The Gannon brouhaha started when Gannon was at a Jan. 26 press conference and dared to be fair and balanced by referring to top Democrats as "people who seem to have divorced themselves from reality" when he addressed President Bush. But it's a question that should have been asked by all White House correspondents, who are the most cravenly obnoxious and openly hostile partisan media hacks in the elite media. But Gannon's question sounds exactly like the kind of parceled phrasing these same leftist White House correspondents would likely have used to describe Republicans.

While Gannon asked a fair question that never would have been uttered by anyone in the arrogantly elitist White House press corps, it started a firestorm from the double-standard corners of the media Left that has shown no signs of letting up any time soon. For instance, Washington Post liberal reporter Howard Kurtz (Feb. 10) wrote that it was Gannon's outing by leftist bloggers that prompted him to resign from Talon News, when, in fact, he quit because he was getting threatening phone calls and death threats. "A conservative reporter who asked President Bush a loaded question at a news conference last month resigned Wednesday after liberal bloggers uncovered his real name and raised questions about his background," Kurtz wrote.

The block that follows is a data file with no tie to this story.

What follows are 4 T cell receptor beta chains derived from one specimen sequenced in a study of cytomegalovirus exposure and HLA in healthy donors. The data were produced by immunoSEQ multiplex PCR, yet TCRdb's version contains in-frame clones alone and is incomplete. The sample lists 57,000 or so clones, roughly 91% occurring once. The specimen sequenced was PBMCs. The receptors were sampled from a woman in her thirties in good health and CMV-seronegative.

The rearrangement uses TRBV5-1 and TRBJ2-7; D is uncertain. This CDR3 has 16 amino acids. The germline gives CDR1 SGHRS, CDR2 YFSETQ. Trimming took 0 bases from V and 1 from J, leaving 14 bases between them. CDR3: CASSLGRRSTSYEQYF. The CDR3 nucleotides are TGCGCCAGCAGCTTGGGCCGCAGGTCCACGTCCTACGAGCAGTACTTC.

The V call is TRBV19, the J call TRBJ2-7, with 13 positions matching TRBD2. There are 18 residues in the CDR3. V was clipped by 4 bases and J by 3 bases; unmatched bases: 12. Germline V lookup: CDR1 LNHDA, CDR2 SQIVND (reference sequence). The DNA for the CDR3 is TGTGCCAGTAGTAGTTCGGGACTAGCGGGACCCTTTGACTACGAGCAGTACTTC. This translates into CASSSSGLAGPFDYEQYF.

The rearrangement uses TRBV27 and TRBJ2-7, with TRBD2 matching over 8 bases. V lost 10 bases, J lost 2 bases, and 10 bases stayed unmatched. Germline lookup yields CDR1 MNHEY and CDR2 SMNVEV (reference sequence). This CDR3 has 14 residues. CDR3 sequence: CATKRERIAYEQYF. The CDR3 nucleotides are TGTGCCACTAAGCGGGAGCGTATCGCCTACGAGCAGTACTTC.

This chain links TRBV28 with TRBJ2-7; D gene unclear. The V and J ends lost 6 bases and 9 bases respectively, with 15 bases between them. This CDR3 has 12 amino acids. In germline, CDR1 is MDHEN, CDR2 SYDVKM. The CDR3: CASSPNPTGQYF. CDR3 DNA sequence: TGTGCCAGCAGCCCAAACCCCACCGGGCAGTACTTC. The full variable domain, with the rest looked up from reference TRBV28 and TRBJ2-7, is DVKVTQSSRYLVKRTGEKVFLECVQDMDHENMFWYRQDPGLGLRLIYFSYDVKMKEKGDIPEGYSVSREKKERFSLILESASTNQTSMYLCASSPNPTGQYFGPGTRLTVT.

But what is so "loaded" about questioning the conduct of those politicians the White House press corps favor the most? - Democrats, who are now calling for an investigation to find out how Gannon was cleared to attend press briefings. Just the fact that Gannon was denied Congressional press credentials on numerous occasions - and was only issued daily passes - also proves that he was not a so-called "shrill for the Bush administration," as many media leftists have alleged. But that didn't stop whiny, Bush-hating Democrats from turning it into a partisan issue.....